Chris is triathlete through and through. For a change we want to introduce to you other sides of the multifaceted athlete. Enjoy to see a very different Chris McCormack strolling through Paris with his wife Emma.
We have been accompanying him with our camera in August after winning the world champion title on the ITU long distance.
It all started with meeting Herwig at the maze of Airport Charles de Gaulle, trying to buy a ticket for the train to down town Paris, a broken ticket machine and a polite lady at the ticket counter and my broken French... un billet s'il vous plaît.
We got out of RER at the station Ile de France searching for le Métro to bring us to our hotel.
We were walking and walking and walking in circles with our baggage dragging our arms, our feet hurting and finally giving up taking a cab, rewarding ourselves at the end of the day with dinner in a typical small Paris restaurant beyond the streams of tourists, lucky we!
Enjoy the video of our arrival.
If you are a tourist swaying through this City, then this place presents itself still more as a dream than a reality. Watching Chris and Emma in Paris makes this very obvious.
Follow them and enjoy the dream of Paris.
To visit Paris is a dream in many men's life, and it remains a remote dream in as many lives. But Paris is as real as well, le Métro, le vin, le Centre Pompidou, la Parisienne, le Parisien, la tour Eiffel, les Champs Elysée, l'Arc de Triomphe, Père la Chaise, Montmartre...
Chris' loyal followers are well familiar with his life motto "chase your dreams".
I wanted to know whether this motto still applies to his life of today. "Yes, in somehow", he uttered, "but its content changed. I am more process driven now and the fire I feel in me is burning differently."
I also asked him about the advices he has got for young people to become successful.
"You have to be ready to sacrifice a lot, you need to be selfish and self-absorbed up to certain extent, and very important, you have to look backwards when you achieved something, redraw the path that brought you there. Then you may be able to replicate the one."
But he does not yet know how to get to this point. His restlessness does not allow him to stand still, therefore contentment can only be a process not a steady-state. What is probably most important to him now is that he wants to enjoy this process.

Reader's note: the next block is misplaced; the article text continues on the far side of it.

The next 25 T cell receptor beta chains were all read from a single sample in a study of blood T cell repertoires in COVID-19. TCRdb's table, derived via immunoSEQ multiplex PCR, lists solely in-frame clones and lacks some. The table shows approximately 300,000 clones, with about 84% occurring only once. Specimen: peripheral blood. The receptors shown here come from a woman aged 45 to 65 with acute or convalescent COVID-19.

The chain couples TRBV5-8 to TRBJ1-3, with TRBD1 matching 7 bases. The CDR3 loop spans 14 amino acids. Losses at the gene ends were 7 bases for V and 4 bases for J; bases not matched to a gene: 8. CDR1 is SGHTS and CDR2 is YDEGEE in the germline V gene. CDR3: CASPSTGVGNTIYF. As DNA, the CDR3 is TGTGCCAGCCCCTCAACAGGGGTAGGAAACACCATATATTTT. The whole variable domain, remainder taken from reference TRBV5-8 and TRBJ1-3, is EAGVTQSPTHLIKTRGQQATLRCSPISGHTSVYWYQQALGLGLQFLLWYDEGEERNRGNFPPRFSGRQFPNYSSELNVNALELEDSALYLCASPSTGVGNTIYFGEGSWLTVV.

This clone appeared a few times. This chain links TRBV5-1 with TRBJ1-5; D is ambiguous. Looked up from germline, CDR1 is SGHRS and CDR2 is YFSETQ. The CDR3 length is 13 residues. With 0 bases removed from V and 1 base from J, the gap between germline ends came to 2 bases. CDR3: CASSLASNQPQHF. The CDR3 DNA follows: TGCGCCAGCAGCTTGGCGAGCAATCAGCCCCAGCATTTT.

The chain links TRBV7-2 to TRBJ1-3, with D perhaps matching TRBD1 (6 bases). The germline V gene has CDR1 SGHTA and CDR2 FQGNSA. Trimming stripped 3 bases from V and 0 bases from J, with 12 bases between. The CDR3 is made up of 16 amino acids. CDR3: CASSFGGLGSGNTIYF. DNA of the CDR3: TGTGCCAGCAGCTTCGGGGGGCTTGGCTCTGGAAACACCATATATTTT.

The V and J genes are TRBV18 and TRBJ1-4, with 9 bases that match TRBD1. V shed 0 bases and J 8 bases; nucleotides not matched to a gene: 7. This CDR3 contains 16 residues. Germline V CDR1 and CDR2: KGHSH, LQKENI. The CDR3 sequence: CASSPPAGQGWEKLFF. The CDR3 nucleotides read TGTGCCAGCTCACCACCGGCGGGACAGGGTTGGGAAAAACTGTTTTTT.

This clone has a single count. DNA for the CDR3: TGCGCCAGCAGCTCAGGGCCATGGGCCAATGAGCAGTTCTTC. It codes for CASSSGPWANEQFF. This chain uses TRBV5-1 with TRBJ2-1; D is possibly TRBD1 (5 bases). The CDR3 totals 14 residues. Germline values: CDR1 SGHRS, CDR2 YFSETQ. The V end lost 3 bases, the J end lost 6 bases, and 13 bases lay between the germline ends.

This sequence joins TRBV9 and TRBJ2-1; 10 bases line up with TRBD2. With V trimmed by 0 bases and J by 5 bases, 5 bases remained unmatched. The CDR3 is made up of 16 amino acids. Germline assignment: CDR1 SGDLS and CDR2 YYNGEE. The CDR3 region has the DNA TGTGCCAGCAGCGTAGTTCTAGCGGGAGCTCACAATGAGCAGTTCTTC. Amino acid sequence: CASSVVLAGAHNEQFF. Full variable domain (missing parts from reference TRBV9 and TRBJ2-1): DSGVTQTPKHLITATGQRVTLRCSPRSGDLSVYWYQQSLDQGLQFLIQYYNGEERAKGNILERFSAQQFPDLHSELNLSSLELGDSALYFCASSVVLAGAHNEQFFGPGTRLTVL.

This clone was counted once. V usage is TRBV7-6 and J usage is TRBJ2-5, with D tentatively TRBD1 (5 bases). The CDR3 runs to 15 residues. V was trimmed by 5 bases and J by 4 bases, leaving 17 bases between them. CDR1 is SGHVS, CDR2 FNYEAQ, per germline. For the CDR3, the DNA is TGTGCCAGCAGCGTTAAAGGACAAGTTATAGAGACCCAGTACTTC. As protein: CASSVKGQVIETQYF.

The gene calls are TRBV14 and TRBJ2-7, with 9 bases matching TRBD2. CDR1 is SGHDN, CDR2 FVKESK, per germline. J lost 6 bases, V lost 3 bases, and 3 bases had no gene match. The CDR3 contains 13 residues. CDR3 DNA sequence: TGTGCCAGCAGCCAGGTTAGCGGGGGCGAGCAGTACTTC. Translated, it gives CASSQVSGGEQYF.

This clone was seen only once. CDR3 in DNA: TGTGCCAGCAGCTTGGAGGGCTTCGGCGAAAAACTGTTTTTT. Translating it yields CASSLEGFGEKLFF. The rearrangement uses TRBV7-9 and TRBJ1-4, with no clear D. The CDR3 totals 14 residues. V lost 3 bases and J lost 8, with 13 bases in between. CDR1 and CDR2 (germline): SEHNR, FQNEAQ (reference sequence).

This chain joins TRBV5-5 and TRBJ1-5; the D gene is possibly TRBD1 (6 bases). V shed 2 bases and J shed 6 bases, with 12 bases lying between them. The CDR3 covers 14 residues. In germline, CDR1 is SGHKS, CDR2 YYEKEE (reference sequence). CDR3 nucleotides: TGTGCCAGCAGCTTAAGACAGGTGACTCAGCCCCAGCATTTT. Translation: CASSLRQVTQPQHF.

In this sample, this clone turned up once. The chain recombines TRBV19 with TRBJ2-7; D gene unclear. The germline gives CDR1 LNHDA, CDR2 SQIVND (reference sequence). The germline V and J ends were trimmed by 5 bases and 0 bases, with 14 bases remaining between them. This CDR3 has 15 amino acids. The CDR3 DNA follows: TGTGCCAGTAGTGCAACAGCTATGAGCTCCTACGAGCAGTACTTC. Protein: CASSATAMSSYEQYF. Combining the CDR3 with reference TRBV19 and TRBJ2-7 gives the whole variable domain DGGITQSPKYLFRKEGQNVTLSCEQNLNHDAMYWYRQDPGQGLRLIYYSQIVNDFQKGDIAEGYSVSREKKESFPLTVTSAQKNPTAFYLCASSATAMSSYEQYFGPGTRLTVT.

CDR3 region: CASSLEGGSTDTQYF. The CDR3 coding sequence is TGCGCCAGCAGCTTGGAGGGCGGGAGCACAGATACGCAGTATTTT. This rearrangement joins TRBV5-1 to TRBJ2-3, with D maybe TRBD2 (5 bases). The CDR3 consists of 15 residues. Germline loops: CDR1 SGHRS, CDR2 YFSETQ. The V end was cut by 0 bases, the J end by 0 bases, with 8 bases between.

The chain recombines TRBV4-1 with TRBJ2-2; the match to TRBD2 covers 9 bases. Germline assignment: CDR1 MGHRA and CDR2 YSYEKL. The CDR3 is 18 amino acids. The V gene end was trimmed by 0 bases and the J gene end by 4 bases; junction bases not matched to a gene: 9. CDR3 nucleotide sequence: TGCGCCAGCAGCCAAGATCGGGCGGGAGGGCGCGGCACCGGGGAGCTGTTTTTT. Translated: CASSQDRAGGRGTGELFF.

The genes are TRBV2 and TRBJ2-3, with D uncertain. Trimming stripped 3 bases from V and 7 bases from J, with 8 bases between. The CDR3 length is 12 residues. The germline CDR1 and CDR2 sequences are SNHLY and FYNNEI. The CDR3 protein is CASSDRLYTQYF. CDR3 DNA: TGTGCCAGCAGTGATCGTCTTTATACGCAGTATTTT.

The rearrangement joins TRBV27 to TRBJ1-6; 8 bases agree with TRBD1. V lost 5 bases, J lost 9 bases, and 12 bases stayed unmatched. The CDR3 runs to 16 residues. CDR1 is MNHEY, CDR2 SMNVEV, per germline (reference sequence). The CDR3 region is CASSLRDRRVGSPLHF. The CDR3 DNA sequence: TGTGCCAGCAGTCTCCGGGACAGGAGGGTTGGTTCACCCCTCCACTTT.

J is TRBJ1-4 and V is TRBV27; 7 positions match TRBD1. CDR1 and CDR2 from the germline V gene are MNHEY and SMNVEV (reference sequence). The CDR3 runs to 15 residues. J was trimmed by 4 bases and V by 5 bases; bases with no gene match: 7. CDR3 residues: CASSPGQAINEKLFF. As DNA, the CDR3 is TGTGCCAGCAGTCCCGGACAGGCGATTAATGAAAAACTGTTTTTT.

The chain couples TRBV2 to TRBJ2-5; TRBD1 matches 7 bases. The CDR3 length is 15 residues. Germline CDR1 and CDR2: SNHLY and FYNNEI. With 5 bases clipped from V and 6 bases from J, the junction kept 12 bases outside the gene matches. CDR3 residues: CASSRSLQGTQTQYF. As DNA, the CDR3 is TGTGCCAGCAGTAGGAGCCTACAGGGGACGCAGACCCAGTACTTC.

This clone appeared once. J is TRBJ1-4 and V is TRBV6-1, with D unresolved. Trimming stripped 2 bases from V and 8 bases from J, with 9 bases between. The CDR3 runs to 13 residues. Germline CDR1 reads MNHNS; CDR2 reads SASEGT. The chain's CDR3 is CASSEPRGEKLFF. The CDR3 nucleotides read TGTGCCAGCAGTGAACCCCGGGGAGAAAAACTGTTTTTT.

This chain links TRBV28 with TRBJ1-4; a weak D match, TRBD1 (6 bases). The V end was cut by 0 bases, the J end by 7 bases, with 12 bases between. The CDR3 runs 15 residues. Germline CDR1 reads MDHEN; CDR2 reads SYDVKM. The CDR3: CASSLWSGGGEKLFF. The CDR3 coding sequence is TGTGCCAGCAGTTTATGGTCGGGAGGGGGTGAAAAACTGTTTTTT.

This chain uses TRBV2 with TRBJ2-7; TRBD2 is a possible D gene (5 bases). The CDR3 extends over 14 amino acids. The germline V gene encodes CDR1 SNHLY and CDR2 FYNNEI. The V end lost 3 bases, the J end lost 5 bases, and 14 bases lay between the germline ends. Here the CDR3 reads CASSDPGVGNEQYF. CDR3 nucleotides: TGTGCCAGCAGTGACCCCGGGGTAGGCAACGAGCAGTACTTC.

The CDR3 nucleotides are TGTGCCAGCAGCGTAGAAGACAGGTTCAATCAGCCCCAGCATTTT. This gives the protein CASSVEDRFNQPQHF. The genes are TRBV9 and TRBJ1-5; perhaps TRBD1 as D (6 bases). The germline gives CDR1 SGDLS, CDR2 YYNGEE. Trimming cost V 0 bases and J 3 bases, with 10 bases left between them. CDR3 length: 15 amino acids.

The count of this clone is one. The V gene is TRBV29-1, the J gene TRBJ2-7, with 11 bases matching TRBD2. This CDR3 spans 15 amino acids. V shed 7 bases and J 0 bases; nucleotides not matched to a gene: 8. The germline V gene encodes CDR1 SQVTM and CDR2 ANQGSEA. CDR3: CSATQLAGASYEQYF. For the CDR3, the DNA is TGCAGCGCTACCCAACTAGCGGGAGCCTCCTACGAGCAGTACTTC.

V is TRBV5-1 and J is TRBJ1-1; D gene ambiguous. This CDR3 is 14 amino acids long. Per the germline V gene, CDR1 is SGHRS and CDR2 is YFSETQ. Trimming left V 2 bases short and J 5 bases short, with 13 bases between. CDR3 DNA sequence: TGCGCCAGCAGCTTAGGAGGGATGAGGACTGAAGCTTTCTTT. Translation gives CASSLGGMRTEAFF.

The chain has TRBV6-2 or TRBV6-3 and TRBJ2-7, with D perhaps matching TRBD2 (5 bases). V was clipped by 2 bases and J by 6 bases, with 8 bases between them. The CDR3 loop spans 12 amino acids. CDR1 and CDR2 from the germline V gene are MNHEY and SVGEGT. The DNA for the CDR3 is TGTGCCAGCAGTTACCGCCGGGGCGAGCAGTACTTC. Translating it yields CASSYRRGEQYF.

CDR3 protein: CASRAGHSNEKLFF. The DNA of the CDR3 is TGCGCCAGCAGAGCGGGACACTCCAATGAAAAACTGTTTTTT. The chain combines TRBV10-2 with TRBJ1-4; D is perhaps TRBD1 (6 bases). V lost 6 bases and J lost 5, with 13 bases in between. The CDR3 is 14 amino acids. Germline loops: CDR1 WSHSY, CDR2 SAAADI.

He is far less goal driven than in his younger years.
Chris is reflecting the motto of his life "chase your dreams". The motto is still there but its meaning changed, he says. He has achieved everything he dreamt of when he was a kid. Today he is looking for contentedness, some kind of happiness.
Centre Pompidou is one of the birthplaces of modernity, not a bad place to ask Chris about what challenges and limits in life mean to him. To put it in a nutshell, Chris gets bored pretty easy therefore he permanently looks for inspirations and challenges.
Challenges in the first row may quickly turn shallow for him after they have been tackled. The same applies to limits. Chris' restlessness is part of his success story. It can bring you to the top and it can destroy you. Chris tries to find the balance between the two, a process that never ends.
He clearly states that age makes you grow and change, if you were able to grab the chances you had, if you were ready to take some risks in life and make experiences.
When you are young age has got something scary and deterring but when you are close to your forties you better accept it and enjoy the fact of being much more experienced, he says and I think he his very right.
This interview was recorded at the cemetery Père Lachaise where Jim Morrison got buried and countless celebrities hoped to find their rest in peace.
Right there I asked Chris the question whether age matters to him, a place where the finiteness of life becomes so apparent. Let's summarize his words shortly.
Of course, for Chris age matters, but he doesn't struggle with it.